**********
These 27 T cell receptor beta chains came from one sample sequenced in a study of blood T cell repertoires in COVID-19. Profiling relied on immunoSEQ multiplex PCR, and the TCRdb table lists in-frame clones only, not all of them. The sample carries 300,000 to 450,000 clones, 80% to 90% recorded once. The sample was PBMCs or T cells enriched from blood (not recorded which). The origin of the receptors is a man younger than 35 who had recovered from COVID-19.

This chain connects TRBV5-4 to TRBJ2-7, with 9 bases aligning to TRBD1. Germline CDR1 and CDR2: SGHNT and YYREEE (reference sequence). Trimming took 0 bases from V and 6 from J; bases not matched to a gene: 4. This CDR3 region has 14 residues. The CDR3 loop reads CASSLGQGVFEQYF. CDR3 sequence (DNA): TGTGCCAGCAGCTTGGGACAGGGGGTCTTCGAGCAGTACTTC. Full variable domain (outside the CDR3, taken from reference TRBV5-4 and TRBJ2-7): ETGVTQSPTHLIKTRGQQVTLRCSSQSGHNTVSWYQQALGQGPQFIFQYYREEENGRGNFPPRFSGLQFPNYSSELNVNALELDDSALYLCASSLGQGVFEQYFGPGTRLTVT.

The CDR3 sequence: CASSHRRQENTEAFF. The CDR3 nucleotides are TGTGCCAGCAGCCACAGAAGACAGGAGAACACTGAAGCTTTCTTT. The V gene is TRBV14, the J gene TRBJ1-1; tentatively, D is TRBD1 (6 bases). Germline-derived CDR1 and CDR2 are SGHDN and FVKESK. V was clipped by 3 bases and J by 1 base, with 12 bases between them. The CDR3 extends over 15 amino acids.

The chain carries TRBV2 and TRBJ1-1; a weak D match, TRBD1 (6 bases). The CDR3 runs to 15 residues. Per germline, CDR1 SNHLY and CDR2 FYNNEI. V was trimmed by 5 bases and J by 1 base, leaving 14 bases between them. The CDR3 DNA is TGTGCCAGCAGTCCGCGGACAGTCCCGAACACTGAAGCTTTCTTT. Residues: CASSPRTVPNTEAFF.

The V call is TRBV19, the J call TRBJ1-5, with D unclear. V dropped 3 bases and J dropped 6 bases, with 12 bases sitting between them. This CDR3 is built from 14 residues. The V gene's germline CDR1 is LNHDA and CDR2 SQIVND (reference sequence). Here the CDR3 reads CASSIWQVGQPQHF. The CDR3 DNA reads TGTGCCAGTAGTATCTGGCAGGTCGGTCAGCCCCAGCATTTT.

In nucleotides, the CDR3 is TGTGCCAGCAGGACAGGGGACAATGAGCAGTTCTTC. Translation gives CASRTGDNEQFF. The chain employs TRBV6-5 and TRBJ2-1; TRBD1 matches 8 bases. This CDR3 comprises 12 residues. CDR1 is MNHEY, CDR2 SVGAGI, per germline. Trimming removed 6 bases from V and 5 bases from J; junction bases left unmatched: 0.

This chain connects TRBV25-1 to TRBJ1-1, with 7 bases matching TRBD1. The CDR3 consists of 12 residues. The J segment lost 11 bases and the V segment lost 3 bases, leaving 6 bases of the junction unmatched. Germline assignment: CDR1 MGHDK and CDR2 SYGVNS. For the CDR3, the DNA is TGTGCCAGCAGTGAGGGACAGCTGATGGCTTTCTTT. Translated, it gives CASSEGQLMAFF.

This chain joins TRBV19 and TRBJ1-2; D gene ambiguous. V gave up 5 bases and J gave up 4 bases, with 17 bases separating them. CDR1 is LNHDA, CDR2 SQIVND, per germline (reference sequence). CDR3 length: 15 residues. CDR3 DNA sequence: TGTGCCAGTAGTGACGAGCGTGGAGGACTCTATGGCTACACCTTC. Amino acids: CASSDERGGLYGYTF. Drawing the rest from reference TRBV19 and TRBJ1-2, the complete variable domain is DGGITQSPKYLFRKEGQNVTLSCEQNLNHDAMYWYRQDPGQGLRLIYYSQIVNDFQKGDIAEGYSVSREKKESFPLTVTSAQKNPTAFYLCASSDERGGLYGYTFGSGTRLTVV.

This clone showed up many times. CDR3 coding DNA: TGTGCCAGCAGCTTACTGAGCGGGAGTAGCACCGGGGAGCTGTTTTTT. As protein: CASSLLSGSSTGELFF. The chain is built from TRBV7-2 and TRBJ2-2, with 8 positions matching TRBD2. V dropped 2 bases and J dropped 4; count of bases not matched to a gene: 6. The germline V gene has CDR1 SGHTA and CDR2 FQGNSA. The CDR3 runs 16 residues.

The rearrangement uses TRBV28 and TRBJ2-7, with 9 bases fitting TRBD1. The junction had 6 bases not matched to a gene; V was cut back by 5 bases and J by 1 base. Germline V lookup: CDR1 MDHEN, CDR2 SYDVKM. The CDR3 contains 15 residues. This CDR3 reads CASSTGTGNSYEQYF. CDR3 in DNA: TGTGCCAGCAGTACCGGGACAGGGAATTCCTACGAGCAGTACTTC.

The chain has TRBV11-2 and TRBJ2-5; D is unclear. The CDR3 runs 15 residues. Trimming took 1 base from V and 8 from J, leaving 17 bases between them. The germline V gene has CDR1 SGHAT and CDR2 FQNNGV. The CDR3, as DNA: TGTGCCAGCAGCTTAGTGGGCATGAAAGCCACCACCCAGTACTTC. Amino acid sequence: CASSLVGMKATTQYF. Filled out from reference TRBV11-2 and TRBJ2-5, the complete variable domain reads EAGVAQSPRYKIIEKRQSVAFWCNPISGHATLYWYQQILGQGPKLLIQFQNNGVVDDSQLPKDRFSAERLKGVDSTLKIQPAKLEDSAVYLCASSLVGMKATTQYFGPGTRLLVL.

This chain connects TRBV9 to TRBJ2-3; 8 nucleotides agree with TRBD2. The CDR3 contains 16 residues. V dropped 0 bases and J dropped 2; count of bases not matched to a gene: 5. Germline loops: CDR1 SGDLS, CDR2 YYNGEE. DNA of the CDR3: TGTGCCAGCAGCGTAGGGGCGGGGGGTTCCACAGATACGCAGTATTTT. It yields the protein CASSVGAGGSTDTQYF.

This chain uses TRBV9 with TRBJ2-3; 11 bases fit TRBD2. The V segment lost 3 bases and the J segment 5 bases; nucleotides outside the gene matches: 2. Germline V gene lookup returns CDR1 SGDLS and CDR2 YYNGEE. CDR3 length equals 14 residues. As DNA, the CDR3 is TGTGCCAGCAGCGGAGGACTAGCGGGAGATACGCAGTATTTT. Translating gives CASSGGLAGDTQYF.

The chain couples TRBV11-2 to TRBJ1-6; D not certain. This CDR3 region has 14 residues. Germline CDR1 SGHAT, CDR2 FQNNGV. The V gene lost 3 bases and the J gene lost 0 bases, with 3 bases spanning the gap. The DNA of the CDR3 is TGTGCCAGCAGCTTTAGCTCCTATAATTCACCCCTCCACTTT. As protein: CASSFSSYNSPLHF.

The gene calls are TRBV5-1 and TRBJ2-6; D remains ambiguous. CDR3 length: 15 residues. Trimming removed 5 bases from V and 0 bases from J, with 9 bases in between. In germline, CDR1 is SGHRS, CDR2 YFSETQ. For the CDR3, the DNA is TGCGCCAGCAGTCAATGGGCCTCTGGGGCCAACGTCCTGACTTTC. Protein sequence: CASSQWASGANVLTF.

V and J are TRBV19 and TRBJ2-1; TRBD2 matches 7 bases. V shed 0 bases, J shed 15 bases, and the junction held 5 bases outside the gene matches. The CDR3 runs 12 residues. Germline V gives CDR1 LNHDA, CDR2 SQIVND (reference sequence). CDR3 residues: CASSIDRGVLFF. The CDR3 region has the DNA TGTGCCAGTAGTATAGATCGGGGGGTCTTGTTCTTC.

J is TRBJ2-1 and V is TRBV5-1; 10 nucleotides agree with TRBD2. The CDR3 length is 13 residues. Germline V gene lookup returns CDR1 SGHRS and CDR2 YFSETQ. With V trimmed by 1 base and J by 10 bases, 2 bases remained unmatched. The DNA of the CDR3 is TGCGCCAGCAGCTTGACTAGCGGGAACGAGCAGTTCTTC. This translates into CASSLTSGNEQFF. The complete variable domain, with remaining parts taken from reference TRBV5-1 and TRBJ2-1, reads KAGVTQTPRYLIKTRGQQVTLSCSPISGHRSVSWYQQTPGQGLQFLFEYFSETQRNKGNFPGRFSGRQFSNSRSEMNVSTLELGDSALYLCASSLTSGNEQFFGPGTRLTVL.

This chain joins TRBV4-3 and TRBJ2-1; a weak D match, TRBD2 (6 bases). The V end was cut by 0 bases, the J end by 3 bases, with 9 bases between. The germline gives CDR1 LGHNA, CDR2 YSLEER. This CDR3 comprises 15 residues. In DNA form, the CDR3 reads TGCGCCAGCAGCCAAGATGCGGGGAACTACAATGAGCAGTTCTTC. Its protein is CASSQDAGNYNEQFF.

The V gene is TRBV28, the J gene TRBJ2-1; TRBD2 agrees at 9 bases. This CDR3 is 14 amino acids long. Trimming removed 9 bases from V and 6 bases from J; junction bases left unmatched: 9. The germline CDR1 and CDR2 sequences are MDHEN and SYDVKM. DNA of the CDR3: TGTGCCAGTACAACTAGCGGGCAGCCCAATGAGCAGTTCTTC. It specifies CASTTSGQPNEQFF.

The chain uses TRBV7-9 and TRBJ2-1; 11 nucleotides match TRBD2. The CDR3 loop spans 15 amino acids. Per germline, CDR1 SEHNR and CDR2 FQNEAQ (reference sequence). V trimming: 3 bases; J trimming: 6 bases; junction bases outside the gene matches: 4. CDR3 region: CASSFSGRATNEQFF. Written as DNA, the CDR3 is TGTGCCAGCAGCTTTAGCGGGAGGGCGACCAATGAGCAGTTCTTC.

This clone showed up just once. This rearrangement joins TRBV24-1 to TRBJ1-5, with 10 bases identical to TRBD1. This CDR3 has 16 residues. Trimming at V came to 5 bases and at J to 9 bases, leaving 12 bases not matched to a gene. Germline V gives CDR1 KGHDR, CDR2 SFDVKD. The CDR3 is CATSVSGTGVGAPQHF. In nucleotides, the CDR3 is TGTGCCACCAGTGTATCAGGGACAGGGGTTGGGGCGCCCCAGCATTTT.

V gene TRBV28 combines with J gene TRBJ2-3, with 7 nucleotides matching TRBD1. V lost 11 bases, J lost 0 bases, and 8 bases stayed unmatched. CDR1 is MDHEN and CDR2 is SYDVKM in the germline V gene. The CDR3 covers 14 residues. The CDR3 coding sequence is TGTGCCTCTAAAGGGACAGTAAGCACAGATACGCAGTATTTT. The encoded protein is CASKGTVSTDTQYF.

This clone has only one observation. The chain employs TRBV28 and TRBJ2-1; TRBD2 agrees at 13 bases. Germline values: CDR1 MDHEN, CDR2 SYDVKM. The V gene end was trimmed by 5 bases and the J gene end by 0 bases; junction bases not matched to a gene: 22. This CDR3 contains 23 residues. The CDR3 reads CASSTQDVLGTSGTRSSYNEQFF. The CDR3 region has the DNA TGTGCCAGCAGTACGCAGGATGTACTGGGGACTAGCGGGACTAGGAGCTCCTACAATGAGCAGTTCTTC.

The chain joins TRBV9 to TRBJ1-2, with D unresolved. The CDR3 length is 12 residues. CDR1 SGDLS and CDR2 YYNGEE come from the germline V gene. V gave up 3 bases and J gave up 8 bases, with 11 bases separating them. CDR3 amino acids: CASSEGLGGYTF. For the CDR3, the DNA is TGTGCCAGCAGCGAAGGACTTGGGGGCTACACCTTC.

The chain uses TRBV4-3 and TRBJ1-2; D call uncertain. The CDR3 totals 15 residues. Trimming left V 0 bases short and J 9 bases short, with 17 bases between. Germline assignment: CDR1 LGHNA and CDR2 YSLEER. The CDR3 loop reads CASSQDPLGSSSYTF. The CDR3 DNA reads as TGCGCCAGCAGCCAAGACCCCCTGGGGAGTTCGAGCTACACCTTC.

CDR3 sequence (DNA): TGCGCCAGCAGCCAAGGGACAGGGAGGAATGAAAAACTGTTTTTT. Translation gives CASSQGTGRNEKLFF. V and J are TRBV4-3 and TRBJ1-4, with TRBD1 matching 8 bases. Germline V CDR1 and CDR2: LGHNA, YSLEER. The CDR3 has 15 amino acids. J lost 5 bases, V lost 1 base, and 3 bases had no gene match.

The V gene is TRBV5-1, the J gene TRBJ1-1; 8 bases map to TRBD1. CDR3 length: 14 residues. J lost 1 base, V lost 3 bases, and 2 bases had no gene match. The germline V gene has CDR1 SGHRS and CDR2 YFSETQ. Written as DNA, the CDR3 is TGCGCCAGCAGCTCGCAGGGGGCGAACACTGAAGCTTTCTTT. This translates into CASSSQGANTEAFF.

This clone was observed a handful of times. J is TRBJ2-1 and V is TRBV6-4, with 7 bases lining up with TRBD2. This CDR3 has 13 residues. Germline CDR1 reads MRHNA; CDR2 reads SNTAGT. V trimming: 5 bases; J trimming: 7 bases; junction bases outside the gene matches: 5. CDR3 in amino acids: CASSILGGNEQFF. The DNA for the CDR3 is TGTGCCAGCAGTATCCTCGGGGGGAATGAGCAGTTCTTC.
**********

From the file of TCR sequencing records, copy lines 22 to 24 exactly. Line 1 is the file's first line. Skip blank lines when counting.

V gene TRBV28 combines with J gene TRBJ2-3, with 7 nucleotides matching TRBD1. V lost 11 bases, J lost 0 bases, and 8 bases stayed unmatched. CDR1 is MDHEN and CDR2 is SYDVKM in the germline V gene. The CDR3 covers 14 residues. The CDR3 coding sequence is TGTGCCTCTAAAGGGACAGTAAGCACAGATACGCAGTATTTT. The encoded protein is CASKGTVSTDTQYF.

This clone has only one observation. The chain employs TRBV28 and TRBJ2-1; TRBD2 agrees at 13 bases. Germline values: CDR1 MDHEN, CDR2 SYDVKM. The V gene end was trimmed by 5 bases and the J gene end by 0 bases; junction bases not matched to a gene: 22. This CDR3 contains 23 residues. The CDR3 reads CASSTQDVLGTSGTRSSYNEQFF. The CDR3 region has the DNA TGTGCCAGCAGTACGCAGGATGTACTGGGGACTAGCGGGACTAGGAGCTCCTACAATGAGCAGTTCTTC.

The chain joins TRBV9 to TRBJ1-2, with D unresolved. The CDR3 length is 12 residues. CDR1 SGDLS and CDR2 YYNGEE come from the germline V gene. V gave up 3 bases and J gave up 8 bases, with 11 bases separating them. CDR3 amino acids: CASSEGLGGYTF. For the CDR3, the DNA is TGTGCCAGCAGCGAAGGACTTGGGGGCTACACCTTC.